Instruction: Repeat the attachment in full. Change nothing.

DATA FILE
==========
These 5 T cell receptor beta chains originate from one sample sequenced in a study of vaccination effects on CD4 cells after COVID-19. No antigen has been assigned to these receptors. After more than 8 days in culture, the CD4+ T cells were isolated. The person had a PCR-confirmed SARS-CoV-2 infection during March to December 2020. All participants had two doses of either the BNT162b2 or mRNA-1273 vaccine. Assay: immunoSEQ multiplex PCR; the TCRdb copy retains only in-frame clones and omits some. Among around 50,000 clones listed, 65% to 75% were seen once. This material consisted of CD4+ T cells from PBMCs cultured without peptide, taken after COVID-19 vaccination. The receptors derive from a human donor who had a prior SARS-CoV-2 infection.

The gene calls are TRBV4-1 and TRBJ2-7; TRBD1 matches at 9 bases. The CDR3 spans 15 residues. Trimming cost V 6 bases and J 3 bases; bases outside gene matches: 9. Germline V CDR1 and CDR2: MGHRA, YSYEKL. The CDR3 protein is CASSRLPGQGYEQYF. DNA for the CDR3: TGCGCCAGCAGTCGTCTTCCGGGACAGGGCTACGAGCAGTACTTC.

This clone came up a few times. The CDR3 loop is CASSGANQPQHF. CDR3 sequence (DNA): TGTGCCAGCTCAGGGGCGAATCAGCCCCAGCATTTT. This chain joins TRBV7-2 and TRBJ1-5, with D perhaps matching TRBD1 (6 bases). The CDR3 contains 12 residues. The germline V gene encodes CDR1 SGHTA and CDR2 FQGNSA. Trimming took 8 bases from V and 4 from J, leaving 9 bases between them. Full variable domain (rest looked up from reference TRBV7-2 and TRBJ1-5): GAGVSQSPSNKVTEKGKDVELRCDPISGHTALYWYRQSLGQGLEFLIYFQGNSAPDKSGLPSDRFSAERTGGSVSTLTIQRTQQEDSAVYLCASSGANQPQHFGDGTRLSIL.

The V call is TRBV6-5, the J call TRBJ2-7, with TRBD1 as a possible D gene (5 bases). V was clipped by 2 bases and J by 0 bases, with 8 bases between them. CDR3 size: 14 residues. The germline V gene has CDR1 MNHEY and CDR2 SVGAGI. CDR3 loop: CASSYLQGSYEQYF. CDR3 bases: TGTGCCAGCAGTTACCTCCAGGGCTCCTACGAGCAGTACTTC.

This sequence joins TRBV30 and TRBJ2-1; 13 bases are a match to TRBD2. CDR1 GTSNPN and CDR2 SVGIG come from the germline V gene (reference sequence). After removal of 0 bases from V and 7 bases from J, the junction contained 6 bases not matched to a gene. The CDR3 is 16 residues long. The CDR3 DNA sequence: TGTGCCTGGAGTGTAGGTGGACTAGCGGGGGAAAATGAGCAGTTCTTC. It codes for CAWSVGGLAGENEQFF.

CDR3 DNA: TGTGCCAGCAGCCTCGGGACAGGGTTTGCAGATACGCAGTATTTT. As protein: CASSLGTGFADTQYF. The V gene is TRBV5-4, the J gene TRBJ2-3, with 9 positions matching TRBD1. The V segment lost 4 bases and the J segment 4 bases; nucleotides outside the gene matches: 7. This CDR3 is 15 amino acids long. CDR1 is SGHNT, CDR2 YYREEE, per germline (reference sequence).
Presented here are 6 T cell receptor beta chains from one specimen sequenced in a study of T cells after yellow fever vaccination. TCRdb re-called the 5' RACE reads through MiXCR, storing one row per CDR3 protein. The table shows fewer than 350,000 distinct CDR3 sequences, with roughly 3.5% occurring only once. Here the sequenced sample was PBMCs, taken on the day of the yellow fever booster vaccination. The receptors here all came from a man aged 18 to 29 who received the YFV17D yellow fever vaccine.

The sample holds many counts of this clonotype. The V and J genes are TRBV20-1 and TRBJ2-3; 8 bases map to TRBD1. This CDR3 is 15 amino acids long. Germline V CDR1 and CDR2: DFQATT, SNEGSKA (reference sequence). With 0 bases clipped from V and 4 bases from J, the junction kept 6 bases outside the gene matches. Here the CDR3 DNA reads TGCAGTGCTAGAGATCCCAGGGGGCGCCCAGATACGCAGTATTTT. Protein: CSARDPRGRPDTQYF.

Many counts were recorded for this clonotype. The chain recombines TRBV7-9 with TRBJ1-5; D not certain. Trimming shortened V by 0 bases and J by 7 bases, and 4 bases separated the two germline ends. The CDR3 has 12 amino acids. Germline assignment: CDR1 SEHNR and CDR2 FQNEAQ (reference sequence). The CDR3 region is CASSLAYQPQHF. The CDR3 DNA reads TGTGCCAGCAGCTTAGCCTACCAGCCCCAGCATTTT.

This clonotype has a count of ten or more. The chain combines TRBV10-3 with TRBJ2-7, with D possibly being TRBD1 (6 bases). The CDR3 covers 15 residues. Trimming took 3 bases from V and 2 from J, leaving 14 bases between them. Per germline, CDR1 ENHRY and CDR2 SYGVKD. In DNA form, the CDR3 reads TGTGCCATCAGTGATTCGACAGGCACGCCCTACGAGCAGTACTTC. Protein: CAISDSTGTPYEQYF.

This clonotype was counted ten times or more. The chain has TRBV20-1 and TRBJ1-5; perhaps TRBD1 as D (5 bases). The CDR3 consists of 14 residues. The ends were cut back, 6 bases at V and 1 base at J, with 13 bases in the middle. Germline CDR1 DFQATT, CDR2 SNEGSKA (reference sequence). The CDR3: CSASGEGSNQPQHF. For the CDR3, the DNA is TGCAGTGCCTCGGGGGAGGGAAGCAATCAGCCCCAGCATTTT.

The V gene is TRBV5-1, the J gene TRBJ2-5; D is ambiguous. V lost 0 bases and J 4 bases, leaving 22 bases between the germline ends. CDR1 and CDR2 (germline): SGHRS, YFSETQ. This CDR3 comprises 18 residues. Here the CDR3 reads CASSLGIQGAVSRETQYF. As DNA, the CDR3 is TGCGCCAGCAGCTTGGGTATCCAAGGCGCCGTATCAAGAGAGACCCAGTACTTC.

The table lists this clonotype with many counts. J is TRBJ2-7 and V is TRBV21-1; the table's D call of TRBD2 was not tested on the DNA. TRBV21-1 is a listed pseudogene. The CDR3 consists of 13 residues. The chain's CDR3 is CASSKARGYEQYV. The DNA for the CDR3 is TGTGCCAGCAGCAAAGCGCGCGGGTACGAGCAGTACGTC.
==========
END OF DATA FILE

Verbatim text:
These 5 T cell receptor beta chains originate from one sample sequenced in a study of vaccination effects on CD4 cells after COVID-19. No antigen has been assigned to these receptors. After more than 8 days in culture, the CD4+ T cells were isolated. The person had a PCR-confirmed SARS-CoV-2 infection during March to December 2020. All participants had two doses of either the BNT162b2 or mRNA-1273 vaccine. Assay: immunoSEQ multiplex PCR; the TCRdb copy retains only in-frame clones and omits some. Among around 50,000 clones listed, 65% to 75% were seen once. This material consisted of CD4+ T cells from PBMCs cultured without peptide, taken after COVID-19 vaccination. The receptors derive from a human donor who had a prior SARS-CoV-2 infection.

The gene calls are TRBV4-1 and TRBJ2-7; TRBD1 matches at 9 bases. The CDR3 spans 15 residues. Trimming cost V 6 bases and J 3 bases; bases outside gene matches: 9. Germline V CDR1 and CDR2: MGHRA, YSYEKL. The CDR3 protein is CASSRLPGQGYEQYF. DNA for the CDR3: TGCGCCAGCAGTCGTCTTCCGGGACAGGGCTACGAGCAGTACTTC.

This clone came up a few times. The CDR3 loop is CASSGANQPQHF. CDR3 sequence (DNA): TGTGCCAGCTCAGGGGCGAATCAGCCCCAGCATTTT. This chain joins TRBV7-2 and TRBJ1-5, with D perhaps matching TRBD1 (6 bases). The CDR3 contains 12 residues. The germline V gene encodes CDR1 SGHTA and CDR2 FQGNSA. Trimming took 8 bases from V and 4 from J, leaving 9 bases between them. Full variable domain (rest looked up from reference TRBV7-2 and TRBJ1-5): GAGVSQSPSNKVTEKGKDVELRCDPISGHTALYWYRQSLGQGLEFLIYFQGNSAPDKSGLPSDRFSAERTGGSVSTLTIQRTQQEDSAVYLCASSGANQPQHFGDGTRLSIL.

The V call is TRBV6-5, the J call TRBJ2-7, with TRBD1 as a possible D gene (5 bases). V was clipped by 2 bases and J by 0 bases, with 8 bases between them. CDR3 size: 14 residues. The germline V gene has CDR1 MNHEY and CDR2 SVGAGI. CDR3 loop: CASSYLQGSYEQYF. CDR3 bases: TGTGCCAGCAGTTACCTCCAGGGCTCCTACGAGCAGTACTTC.

This sequence joins TRBV30 and TRBJ2-1; 13 bases are a match to TRBD2. CDR1 GTSNPN and CDR2 SVGIG come from the germline V gene (reference sequence). After removal of 0 bases from V and 7 bases from J, the junction contained 6 bases not matched to a gene. The CDR3 is 16 residues long. The CDR3 DNA sequence: TGTGCCTGGAGTGTAGGTGGACTAGCGGGGGAAAATGAGCAGTTCTTC. It codes for CAWSVGGLAGENEQFF.

CDR3 DNA: TGTGCCAGCAGCCTCGGGACAGGGTTTGCAGATACGCAGTATTTT. As protein: CASSLGTGFADTQYF. The V gene is TRBV5-4, the J gene TRBJ2-3, with 9 positions matching TRBD1. The V segment lost 4 bases and the J segment 4 bases; nucleotides outside the gene matches: 7. This CDR3 is 15 amino acids long. CDR1 is SGHNT, CDR2 YYREEE, per germline (reference sequence).
Presented here are 6 T cell receptor beta chains from one specimen sequenced in a study of T cells after yellow fever vaccination. TCRdb re-called the 5' RACE reads through MiXCR, storing one row per CDR3 protein. The table shows fewer than 350,000 distinct CDR3 sequences, with roughly 3.5% occurring only once. Here the sequenced sample was PBMCs, taken on the day of the yellow fever booster vaccination. The receptors here all came from a man aged 18 to 29 who received the YFV17D yellow fever vaccine.

The sample holds many counts of this clonotype. The V and J genes are TRBV20-1 and TRBJ2-3; 8 bases map to TRBD1. This CDR3 is 15 amino acids long. Germline V CDR1 and CDR2: DFQATT, SNEGSKA (reference sequence). With 0 bases clipped from V and 4 bases from J, the junction kept 6 bases outside the gene matches. Here the CDR3 DNA reads TGCAGTGCTAGAGATCCCAGGGGGCGCCCAGATACGCAGTATTTT. Protein: CSARDPRGRPDTQYF.

Many counts were recorded for this clonotype. The chain recombines TRBV7-9 with TRBJ1-5; D not certain. Trimming shortened V by 0 bases and J by 7 bases, and 4 bases separated the two germline ends. The CDR3 has 12 amino acids. Germline assignment: CDR1 SEHNR and CDR2 FQNEAQ (reference sequence). The CDR3 region is CASSLAYQPQHF. The CDR3 DNA reads TGTGCCAGCAGCTTAGCCTACCAGCCCCAGCATTTT.

This clonotype has a count of ten or more. The chain combines TRBV10-3 with TRBJ2-7, with D possibly being TRBD1 (6 bases). The CDR3 covers 15 residues. Trimming took 3 bases from V and 2 from J, leaving 14 bases between them. Per germline, CDR1 ENHRY and CDR2 SYGVKD. In DNA form, the CDR3 reads TGTGCCATCAGTGATTCGACAGGCACGCCCTACGAGCAGTACTTC. Protein: CAISDSTGTPYEQYF.

This clonotype was counted ten times or more. The chain has TRBV20-1 and TRBJ1-5; perhaps TRBD1 as D (5 bases). The CDR3 consists of 14 residues. The ends were cut back, 6 bases at V and 1 base at J, with 13 bases in the middle. Germline CDR1 DFQATT, CDR2 SNEGSKA (reference sequence). The CDR3: CSASGEGSNQPQHF. For the CDR3, the DNA is TGCAGTGCCTCGGGGGAGGGAAGCAATCAGCCCCAGCATTTT.

The V gene is TRBV5-1, the J gene TRBJ2-5; D is ambiguous. V lost 0 bases and J 4 bases, leaving 22 bases between the germline ends. CDR1 and CDR2 (germline): SGHRS, YFSETQ. This CDR3 comprises 18 residues. Here the CDR3 reads CASSLGIQGAVSRETQYF. As DNA, the CDR3 is TGCGCCAGCAGCTTGGGTATCCAAGGCGCCGTATCAAGAGAGACCCAGTACTTC.

The table lists this clonotype with many counts. J is TRBJ2-7 and V is TRBV21-1; the table's D call of TRBD2 was not tested on the DNA. TRBV21-1 is a listed pseudogene. The CDR3 consists of 13 residues. The chain's CDR3 is CASSKARGYEQYV. The DNA for the CDR3 is TGTGCCAGCAGCAAAGCGCGCGGGTACGAGCAGTACGTC.